With the latest CBO estimates for the US Federal budget for August just in, we are again in a position to take stock of the scale of the burden which the COVID-19 lockdowns and more general restrictions have imposed upon the nation’s finances. It does not make for happy reading.
As a sort of Keynes-manqué, Stephanie Kelton’s moment in the limelight is being granted her for much the same reason as was that of her more illustrious predecessor: she is telling free-spending politicians what they always want to hear – viz., that their habitual incontinence is statesmanship of the highest order.
With our good professor never missing an opportunity to remind anyone and everyone that her book – a veritable almanac of economic hocus-pocus – tops the non-fiction charts (surely a gross miscategorization if ever there was), we must therefore re-emphasize our view that the REAL peril of Magic Money Tree economics – aka MMT – is what it means for the private sphere in general and the scope for genuine entrepreneurship in particular, NOT whether it causes prices to rise or not. The question is one of liberty, not inflation; real prosperity, not growth.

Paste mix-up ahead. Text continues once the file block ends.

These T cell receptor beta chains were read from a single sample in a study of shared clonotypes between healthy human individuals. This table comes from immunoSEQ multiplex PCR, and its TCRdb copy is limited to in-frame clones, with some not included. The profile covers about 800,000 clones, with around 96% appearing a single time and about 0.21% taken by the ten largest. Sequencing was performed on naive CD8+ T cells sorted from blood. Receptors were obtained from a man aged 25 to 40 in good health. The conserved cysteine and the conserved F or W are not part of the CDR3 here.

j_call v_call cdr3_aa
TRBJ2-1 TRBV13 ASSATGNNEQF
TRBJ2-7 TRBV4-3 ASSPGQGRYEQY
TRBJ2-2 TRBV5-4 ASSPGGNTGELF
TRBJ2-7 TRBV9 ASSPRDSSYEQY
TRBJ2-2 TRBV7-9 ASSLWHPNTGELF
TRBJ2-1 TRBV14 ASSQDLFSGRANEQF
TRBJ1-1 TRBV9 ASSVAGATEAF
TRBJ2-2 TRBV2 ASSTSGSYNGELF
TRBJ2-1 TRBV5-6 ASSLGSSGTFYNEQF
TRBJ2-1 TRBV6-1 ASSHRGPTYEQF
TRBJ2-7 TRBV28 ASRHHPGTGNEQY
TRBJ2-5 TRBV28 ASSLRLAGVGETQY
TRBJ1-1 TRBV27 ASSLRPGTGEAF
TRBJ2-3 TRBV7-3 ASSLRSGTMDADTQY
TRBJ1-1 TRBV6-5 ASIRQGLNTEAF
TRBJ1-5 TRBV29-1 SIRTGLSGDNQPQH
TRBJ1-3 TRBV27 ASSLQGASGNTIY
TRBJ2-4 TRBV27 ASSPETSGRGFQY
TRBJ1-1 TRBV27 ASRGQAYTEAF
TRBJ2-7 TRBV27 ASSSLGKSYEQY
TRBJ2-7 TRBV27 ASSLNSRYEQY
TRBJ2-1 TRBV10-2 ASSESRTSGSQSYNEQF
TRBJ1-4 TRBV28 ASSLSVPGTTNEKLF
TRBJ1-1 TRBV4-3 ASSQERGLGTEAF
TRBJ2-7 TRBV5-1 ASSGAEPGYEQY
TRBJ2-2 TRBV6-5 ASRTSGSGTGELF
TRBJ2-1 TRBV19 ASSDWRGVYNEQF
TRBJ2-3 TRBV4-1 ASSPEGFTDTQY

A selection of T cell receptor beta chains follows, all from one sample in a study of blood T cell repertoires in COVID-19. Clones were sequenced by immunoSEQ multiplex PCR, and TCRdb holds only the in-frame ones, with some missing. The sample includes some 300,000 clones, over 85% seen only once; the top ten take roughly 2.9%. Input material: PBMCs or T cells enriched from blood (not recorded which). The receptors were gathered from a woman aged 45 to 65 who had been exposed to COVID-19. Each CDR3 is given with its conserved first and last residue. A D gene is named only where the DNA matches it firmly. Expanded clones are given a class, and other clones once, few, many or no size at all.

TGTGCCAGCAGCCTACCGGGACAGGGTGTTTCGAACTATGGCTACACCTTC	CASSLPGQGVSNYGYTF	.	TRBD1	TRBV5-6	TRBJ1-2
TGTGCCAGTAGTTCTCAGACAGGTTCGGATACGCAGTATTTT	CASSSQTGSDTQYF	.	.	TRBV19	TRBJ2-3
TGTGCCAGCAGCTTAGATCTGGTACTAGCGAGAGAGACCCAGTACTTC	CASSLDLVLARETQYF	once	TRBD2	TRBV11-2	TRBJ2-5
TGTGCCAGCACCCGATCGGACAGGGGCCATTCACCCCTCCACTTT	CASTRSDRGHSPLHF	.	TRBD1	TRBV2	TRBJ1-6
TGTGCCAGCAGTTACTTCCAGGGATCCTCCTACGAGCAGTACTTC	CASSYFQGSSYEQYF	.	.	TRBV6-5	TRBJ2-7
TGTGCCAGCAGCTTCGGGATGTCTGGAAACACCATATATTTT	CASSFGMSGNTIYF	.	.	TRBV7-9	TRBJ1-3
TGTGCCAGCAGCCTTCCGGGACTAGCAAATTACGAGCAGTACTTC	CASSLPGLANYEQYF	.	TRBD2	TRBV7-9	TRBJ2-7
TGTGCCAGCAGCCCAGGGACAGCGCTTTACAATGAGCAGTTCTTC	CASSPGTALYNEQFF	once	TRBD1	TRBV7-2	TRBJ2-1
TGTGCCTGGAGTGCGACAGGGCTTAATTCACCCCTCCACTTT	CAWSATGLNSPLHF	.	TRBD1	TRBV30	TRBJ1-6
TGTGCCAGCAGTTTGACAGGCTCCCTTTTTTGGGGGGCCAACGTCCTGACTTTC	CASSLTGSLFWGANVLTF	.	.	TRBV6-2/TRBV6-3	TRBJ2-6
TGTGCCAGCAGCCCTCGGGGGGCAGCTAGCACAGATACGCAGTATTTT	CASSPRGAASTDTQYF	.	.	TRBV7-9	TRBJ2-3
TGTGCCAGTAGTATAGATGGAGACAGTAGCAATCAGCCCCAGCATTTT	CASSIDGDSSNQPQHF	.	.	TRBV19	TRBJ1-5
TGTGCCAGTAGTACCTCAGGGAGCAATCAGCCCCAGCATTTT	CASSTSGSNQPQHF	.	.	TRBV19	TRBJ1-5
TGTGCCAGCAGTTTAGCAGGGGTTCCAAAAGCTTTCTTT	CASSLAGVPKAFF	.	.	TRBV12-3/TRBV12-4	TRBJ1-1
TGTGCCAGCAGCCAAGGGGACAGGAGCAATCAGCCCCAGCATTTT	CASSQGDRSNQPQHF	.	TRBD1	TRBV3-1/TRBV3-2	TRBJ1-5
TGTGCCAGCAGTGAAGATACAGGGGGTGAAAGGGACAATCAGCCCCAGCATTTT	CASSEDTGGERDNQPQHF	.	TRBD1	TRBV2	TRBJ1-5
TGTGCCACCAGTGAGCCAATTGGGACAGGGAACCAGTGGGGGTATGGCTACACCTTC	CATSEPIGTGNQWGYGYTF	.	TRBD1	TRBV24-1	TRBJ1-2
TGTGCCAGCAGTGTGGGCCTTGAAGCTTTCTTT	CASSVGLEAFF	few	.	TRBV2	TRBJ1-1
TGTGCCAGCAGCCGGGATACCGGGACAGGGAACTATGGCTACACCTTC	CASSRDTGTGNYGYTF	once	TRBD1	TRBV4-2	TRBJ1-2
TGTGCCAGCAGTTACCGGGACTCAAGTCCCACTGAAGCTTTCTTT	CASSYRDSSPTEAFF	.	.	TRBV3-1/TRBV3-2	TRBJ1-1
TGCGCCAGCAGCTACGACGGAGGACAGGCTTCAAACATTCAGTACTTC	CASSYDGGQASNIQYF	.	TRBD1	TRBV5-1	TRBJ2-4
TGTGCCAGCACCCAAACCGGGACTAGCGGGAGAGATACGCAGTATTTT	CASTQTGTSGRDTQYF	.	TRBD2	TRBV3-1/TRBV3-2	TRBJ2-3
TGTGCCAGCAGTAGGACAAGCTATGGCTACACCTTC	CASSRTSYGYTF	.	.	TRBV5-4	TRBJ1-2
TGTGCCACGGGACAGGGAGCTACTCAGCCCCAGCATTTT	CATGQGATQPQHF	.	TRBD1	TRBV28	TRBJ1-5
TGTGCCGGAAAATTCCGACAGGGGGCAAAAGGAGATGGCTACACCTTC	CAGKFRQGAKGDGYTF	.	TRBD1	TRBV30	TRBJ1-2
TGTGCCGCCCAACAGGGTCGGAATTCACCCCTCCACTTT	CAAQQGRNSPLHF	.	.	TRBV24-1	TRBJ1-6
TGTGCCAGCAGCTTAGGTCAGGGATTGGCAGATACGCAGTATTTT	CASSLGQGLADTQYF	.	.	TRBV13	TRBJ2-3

A recent Wall St Journal article gave vent to a scare-story full of Underconsumptionist claptrap, carried under the catchy headline: “The Coronavirus Savings Glut”. Ironically, and only a day later, the paper ran a second piece entitled “How Coronavirus Upended a Trillion-Dollar Corporate Borrowing Binge and Kicked Off a Wave of Bankruptcies
While politicians anxiously check the shifting weather-vanes of public opinion and scientists squabble over facts as well as interpretations, central banks are resolutely doing what they do best – wildly exceeding their briefs and trying to drown all problems in a flood of newly-created money. As ever, the underconsumptionists worry that a lack of demand will usher in deflation, in spite of all such efforts. Some of us, however, worry more about what it will do to supply. Here, we explain why.
With many commodity prices touching multi-year lows and with mounting fears for real estate valuations and car-lease residuals, numerous commentators seem convinced that ours is now a deflationary future. QE failed to raise CPI by anywhere near what the spin promised, they say, partly because it was ‘unsupported’ by fiscal policy. Therefore, if we don’t get Roosevelt, we’ll get Brüning, they conclude, and, meanwhile, we need the Fed to cut rates below zero, said one prominent pundit on April 5th. We replied:-
As governments took ever more drastic action to close markets and confine people to their homes, the question loomed of how to mitigate some of the worst consequences of this self-imposed state of siege. A Twitter thread of March 10th offered up some initial thoughts, here lightly edited.
MMT has recently enjoyed a sudden resurgence in popularity. but, like so many other systems which claim to reveal previously undiscovered truths, it turns out to be nothing more than a retread of a number of age-old fallacies, only appealing because it seems to promise the Provider State unlimited power to interfere in our lives. We discuss its failings here.